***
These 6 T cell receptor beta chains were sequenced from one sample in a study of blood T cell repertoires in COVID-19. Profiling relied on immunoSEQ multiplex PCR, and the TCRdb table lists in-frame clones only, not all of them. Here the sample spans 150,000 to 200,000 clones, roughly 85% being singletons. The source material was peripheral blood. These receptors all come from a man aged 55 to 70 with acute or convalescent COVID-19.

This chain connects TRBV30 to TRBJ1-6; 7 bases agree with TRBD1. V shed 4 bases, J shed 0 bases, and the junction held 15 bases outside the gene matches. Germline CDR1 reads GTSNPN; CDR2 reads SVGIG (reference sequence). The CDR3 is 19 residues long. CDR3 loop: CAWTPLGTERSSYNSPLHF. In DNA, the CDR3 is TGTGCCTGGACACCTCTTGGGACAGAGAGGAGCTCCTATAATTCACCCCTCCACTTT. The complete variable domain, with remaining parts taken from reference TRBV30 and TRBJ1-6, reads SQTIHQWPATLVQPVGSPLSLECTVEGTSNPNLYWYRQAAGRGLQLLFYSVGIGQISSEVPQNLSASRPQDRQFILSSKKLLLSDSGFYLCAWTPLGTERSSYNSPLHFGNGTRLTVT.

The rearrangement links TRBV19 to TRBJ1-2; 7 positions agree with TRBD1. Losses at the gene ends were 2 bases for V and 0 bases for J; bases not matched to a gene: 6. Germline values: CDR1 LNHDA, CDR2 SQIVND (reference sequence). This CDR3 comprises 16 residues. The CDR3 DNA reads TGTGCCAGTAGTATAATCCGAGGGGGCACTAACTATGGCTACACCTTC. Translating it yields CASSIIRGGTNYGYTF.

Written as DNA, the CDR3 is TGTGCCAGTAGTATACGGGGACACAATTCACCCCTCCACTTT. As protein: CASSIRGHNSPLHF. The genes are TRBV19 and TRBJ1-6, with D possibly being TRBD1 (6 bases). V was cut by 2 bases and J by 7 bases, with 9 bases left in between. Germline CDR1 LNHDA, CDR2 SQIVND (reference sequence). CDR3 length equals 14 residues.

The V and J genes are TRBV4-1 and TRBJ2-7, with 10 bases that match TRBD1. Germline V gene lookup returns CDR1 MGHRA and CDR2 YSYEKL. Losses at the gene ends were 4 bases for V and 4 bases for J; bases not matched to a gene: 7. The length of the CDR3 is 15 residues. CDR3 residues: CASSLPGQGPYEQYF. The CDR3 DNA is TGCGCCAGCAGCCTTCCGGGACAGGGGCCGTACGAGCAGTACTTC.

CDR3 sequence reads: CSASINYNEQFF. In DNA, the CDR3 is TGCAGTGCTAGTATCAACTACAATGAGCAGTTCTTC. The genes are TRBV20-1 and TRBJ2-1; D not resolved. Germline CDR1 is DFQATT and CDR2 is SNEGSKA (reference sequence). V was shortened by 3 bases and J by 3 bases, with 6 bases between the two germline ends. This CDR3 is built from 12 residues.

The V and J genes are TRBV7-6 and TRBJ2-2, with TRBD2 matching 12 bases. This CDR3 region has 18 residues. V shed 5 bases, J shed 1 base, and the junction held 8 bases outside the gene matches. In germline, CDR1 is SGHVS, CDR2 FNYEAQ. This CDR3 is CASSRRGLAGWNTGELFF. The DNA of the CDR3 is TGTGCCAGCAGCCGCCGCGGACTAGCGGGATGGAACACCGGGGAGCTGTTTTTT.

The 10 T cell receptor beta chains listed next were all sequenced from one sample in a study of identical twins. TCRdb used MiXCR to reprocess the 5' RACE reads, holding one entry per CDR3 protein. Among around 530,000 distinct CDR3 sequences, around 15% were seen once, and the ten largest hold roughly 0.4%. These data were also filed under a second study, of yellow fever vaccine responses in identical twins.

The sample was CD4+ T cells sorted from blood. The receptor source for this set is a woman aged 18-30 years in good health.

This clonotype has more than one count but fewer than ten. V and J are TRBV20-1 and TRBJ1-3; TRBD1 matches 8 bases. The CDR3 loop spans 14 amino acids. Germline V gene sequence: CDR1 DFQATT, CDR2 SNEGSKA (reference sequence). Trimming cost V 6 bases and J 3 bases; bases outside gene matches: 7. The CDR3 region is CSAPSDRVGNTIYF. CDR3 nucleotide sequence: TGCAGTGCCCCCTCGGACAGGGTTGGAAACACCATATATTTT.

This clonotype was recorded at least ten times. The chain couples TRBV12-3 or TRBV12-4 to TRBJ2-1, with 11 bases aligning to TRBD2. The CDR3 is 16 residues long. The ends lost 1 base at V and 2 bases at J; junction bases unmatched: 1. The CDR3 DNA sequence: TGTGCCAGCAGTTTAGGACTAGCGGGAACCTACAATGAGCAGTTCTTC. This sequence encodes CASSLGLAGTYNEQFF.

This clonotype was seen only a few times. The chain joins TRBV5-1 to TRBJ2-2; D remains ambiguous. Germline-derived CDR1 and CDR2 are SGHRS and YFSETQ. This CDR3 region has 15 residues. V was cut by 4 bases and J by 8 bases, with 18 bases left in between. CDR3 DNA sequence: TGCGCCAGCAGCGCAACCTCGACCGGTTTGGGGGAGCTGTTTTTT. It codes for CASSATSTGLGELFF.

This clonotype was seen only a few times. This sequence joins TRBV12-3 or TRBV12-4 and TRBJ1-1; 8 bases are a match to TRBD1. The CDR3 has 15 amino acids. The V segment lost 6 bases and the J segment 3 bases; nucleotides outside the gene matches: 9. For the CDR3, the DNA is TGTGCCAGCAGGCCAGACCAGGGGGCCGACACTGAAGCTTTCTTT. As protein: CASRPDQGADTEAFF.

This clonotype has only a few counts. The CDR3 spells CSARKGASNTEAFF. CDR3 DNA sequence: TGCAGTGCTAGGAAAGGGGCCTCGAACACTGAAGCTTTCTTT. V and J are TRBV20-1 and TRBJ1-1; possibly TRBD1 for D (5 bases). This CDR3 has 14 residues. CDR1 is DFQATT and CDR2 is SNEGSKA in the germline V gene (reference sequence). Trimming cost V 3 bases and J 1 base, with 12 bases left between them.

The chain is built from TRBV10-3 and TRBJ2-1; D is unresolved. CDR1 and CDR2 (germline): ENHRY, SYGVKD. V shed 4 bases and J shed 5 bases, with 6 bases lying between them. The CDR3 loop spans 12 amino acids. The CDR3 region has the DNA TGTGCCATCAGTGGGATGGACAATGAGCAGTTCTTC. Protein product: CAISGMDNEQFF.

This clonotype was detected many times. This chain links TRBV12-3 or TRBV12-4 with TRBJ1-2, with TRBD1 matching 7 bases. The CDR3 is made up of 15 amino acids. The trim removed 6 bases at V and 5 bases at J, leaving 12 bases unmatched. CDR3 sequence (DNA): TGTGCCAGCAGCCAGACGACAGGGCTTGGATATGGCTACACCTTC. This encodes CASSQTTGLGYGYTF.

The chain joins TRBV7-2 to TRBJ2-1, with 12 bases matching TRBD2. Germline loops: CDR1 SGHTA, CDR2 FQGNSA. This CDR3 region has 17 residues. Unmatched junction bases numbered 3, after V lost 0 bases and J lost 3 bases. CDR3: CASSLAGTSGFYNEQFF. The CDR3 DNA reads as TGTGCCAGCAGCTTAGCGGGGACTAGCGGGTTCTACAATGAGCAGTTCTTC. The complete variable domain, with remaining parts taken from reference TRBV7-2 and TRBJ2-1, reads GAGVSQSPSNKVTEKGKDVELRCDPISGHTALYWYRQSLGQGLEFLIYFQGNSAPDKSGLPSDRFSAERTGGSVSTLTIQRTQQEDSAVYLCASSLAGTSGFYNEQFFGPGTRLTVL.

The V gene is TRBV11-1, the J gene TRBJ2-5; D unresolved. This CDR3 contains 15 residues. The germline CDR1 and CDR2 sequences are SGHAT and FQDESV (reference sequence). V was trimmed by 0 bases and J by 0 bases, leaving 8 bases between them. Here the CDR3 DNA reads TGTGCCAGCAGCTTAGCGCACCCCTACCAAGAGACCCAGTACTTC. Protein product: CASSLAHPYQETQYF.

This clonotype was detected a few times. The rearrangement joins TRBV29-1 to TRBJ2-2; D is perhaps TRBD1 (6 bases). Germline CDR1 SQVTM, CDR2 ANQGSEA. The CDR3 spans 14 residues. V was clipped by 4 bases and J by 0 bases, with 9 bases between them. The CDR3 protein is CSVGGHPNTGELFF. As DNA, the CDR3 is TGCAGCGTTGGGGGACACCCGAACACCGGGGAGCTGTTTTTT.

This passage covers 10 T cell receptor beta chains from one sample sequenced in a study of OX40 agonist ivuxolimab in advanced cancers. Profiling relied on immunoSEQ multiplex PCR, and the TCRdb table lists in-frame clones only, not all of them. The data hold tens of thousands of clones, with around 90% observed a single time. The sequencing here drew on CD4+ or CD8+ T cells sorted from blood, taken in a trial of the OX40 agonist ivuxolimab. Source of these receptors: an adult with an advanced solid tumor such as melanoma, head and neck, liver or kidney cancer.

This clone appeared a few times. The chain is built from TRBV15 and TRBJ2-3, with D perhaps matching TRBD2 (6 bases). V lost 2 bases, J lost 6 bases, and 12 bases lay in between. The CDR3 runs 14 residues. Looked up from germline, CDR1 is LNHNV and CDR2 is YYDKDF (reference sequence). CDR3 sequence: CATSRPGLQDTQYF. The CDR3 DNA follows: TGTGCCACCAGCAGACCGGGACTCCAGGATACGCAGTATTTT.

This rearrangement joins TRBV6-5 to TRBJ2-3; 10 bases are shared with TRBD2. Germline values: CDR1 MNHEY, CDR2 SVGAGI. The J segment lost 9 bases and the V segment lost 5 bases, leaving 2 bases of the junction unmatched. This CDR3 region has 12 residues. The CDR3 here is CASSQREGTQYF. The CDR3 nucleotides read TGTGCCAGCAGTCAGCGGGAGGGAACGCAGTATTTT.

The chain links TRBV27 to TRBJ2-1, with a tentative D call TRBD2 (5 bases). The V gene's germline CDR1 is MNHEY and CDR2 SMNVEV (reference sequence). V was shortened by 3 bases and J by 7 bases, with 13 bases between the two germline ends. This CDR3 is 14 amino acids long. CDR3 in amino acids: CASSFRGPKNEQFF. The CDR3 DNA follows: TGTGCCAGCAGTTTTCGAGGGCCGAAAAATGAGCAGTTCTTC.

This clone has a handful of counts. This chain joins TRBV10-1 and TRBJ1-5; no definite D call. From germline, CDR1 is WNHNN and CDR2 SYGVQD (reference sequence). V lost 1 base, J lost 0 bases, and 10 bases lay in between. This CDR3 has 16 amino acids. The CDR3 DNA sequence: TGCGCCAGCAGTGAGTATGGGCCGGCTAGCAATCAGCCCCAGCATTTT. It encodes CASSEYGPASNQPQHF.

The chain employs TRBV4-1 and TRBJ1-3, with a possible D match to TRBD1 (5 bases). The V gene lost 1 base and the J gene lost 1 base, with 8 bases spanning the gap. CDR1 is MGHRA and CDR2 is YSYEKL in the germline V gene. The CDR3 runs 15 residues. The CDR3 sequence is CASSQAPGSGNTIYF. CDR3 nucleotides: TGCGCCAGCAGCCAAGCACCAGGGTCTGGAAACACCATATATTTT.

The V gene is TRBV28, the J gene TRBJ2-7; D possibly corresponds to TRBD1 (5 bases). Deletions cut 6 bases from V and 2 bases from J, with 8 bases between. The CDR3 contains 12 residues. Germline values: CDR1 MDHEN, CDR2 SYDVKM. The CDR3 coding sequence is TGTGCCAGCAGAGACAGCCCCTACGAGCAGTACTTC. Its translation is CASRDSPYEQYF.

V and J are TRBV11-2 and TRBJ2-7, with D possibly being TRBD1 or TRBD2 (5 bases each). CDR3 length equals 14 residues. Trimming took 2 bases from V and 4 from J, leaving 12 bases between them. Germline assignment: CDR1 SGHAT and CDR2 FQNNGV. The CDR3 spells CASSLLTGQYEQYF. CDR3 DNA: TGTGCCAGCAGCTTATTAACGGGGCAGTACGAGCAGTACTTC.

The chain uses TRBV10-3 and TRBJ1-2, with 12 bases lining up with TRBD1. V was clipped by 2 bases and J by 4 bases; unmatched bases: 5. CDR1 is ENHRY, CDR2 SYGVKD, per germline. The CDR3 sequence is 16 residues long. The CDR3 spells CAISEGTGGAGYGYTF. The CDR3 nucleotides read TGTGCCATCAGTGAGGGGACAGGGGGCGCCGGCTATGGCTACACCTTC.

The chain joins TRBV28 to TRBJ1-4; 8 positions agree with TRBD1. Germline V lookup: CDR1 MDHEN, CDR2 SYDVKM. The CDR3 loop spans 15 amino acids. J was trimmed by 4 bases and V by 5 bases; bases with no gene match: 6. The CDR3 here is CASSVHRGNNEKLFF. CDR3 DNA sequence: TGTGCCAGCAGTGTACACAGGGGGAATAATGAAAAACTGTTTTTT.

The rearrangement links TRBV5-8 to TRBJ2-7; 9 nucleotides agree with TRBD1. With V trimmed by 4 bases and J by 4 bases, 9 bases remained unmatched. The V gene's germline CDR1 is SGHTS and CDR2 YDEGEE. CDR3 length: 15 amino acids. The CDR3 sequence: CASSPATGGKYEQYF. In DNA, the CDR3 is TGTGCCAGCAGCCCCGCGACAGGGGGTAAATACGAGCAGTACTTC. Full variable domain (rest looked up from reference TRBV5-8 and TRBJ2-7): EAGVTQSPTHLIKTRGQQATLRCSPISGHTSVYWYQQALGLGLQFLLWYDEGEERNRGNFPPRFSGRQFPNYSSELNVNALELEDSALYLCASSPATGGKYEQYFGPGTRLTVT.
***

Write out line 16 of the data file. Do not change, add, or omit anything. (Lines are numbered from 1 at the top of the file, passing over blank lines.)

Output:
This clonotype was detected many times. This chain links TRBV12-3 or TRBV12-4 with TRBJ1-2, with TRBD1 matching 7 bases. The CDR3 is made up of 15 amino acids. The trim removed 6 bases at V and 5 bases at J, leaving 12 bases unmatched. CDR3 sequence (DNA): TGTGCCAGCAGCCAGACGACAGGGCTTGGATATGGCTACACCTTC. This encodes CASSQTTGLGYGYTF.